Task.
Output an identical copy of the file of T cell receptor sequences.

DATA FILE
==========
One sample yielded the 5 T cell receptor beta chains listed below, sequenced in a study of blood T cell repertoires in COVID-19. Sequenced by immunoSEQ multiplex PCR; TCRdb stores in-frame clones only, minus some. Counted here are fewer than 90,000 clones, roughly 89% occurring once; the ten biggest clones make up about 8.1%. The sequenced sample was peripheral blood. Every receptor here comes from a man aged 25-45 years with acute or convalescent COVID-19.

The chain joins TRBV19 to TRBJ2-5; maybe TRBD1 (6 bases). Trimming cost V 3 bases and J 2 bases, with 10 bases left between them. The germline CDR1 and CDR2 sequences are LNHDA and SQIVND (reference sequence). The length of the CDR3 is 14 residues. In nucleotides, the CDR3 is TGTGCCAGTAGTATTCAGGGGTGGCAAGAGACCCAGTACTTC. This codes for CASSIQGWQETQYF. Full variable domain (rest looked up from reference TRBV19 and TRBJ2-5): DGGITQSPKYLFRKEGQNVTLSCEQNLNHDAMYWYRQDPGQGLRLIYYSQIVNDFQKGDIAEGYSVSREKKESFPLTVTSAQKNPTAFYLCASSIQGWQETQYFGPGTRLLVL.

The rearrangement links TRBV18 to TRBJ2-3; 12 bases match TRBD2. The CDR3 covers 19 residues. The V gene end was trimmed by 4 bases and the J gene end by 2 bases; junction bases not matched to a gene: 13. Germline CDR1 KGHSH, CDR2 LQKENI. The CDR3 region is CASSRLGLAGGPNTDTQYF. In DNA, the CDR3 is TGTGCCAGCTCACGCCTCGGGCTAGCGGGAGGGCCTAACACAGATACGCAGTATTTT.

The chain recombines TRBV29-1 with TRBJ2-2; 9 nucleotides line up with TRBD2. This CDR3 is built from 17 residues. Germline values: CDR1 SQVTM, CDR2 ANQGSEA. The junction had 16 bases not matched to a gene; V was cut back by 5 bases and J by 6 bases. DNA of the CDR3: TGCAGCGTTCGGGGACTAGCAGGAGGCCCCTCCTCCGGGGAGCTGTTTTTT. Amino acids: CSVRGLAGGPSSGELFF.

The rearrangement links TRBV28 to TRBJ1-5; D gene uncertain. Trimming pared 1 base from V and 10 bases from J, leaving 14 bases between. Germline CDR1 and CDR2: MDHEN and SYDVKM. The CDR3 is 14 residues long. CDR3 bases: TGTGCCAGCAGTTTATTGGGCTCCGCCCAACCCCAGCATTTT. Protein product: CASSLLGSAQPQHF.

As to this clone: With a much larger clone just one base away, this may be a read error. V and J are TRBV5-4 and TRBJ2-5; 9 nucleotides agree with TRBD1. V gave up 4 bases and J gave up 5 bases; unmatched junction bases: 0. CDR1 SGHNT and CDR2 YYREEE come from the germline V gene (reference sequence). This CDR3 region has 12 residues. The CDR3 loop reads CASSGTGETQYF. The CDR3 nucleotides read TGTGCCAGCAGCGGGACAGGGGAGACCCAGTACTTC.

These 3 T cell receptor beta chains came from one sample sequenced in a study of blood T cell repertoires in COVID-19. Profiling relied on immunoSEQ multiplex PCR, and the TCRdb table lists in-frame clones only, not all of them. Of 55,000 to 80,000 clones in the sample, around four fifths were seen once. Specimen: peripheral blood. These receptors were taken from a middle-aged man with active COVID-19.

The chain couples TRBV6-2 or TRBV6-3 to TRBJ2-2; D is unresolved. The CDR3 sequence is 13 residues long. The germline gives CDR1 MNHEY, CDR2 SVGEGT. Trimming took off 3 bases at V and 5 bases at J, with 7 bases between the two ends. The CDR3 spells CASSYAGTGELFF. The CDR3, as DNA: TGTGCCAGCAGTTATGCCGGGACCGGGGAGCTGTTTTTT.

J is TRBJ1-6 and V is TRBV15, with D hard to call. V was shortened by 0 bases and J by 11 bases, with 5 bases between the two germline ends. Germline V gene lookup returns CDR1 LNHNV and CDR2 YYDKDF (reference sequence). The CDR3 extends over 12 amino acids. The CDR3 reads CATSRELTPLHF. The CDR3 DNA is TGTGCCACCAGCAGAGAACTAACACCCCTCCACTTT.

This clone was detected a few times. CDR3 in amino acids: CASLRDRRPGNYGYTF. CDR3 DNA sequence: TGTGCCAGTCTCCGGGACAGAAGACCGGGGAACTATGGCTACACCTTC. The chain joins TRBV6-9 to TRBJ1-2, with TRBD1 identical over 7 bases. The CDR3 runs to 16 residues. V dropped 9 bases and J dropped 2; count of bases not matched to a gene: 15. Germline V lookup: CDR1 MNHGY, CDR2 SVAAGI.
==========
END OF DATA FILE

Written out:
One sample yielded the 5 T cell receptor beta chains listed below, sequenced in a study of blood T cell repertoires in COVID-19. Sequenced by immunoSEQ multiplex PCR; TCRdb stores in-frame clones only, minus some. Counted here are fewer than 90,000 clones, roughly 89% occurring once; the ten biggest clones make up about 8.1%. The sequenced sample was peripheral blood. Every receptor here comes from a man aged 25-45 years with acute or convalescent COVID-19.

The chain joins TRBV19 to TRBJ2-5; maybe TRBD1 (6 bases). Trimming cost V 3 bases and J 2 bases, with 10 bases left between them. The germline CDR1 and CDR2 sequences are LNHDA and SQIVND (reference sequence). The length of the CDR3 is 14 residues. In nucleotides, the CDR3 is TGTGCCAGTAGTATTCAGGGGTGGCAAGAGACCCAGTACTTC. This codes for CASSIQGWQETQYF. Full variable domain (rest looked up from reference TRBV19 and TRBJ2-5): DGGITQSPKYLFRKEGQNVTLSCEQNLNHDAMYWYRQDPGQGLRLIYYSQIVNDFQKGDIAEGYSVSREKKESFPLTVTSAQKNPTAFYLCASSIQGWQETQYFGPGTRLLVL.

The rearrangement links TRBV18 to TRBJ2-3; 12 bases match TRBD2. The CDR3 covers 19 residues. The V gene end was trimmed by 4 bases and the J gene end by 2 bases; junction bases not matched to a gene: 13. Germline CDR1 KGHSH, CDR2 LQKENI. The CDR3 region is CASSRLGLAGGPNTDTQYF. In DNA, the CDR3 is TGTGCCAGCTCACGCCTCGGGCTAGCGGGAGGGCCTAACACAGATACGCAGTATTTT.

The chain recombines TRBV29-1 with TRBJ2-2; 9 nucleotides line up with TRBD2. This CDR3 is built from 17 residues. Germline values: CDR1 SQVTM, CDR2 ANQGSEA. The junction had 16 bases not matched to a gene; V was cut back by 5 bases and J by 6 bases. DNA of the CDR3: TGCAGCGTTCGGGGACTAGCAGGAGGCCCCTCCTCCGGGGAGCTGTTTTTT. Amino acids: CSVRGLAGGPSSGELFF.

The rearrangement links TRBV28 to TRBJ1-5; D gene uncertain. Trimming pared 1 base from V and 10 bases from J, leaving 14 bases between. Germline CDR1 and CDR2: MDHEN and SYDVKM. The CDR3 is 14 residues long. CDR3 bases: TGTGCCAGCAGTTTATTGGGCTCCGCCCAACCCCAGCATTTT. Protein product: CASSLLGSAQPQHF.

As to this clone: With a much larger clone just one base away, this may be a read error. V and J are TRBV5-4 and TRBJ2-5; 9 nucleotides agree with TRBD1. V gave up 4 bases and J gave up 5 bases; unmatched junction bases: 0. CDR1 SGHNT and CDR2 YYREEE come from the germline V gene (reference sequence). This CDR3 region has 12 residues. The CDR3 loop reads CASSGTGETQYF. The CDR3 nucleotides read TGTGCCAGCAGCGGGACAGGGGAGACCCAGTACTTC.

These 3 T cell receptor beta chains came from one sample sequenced in a study of blood T cell repertoires in COVID-19. Profiling relied on immunoSEQ multiplex PCR, and the TCRdb table lists in-frame clones only, not all of them. Of 55,000 to 80,000 clones in the sample, around four fifths were seen once. Specimen: peripheral blood. These receptors were taken from a middle-aged man with active COVID-19.

The chain couples TRBV6-2 or TRBV6-3 to TRBJ2-2; D is unresolved. The CDR3 sequence is 13 residues long. The germline gives CDR1 MNHEY, CDR2 SVGEGT. Trimming took off 3 bases at V and 5 bases at J, with 7 bases between the two ends. The CDR3 spells CASSYAGTGELFF. The CDR3, as DNA: TGTGCCAGCAGTTATGCCGGGACCGGGGAGCTGTTTTTT.

J is TRBJ1-6 and V is TRBV15, with D hard to call. V was shortened by 0 bases and J by 11 bases, with 5 bases between the two germline ends. Germline V gene lookup returns CDR1 LNHNV and CDR2 YYDKDF (reference sequence). The CDR3 extends over 12 amino acids. The CDR3 reads CATSRELTPLHF. The CDR3 DNA is TGTGCCACCAGCAGAGAACTAACACCCCTCCACTTT.

This clone was detected a few times. CDR3 in amino acids: CASLRDRRPGNYGYTF. CDR3 DNA sequence: TGTGCCAGTCTCCGGGACAGAAGACCGGGGAACTATGGCTACACCTTC. The chain joins TRBV6-9 to TRBJ1-2, with TRBD1 identical over 7 bases. The CDR3 runs to 16 residues. V dropped 9 bases and J dropped 2; count of bases not matched to a gene: 15. Germline V lookup: CDR1 MNHGY, CDR2 SVAAGI.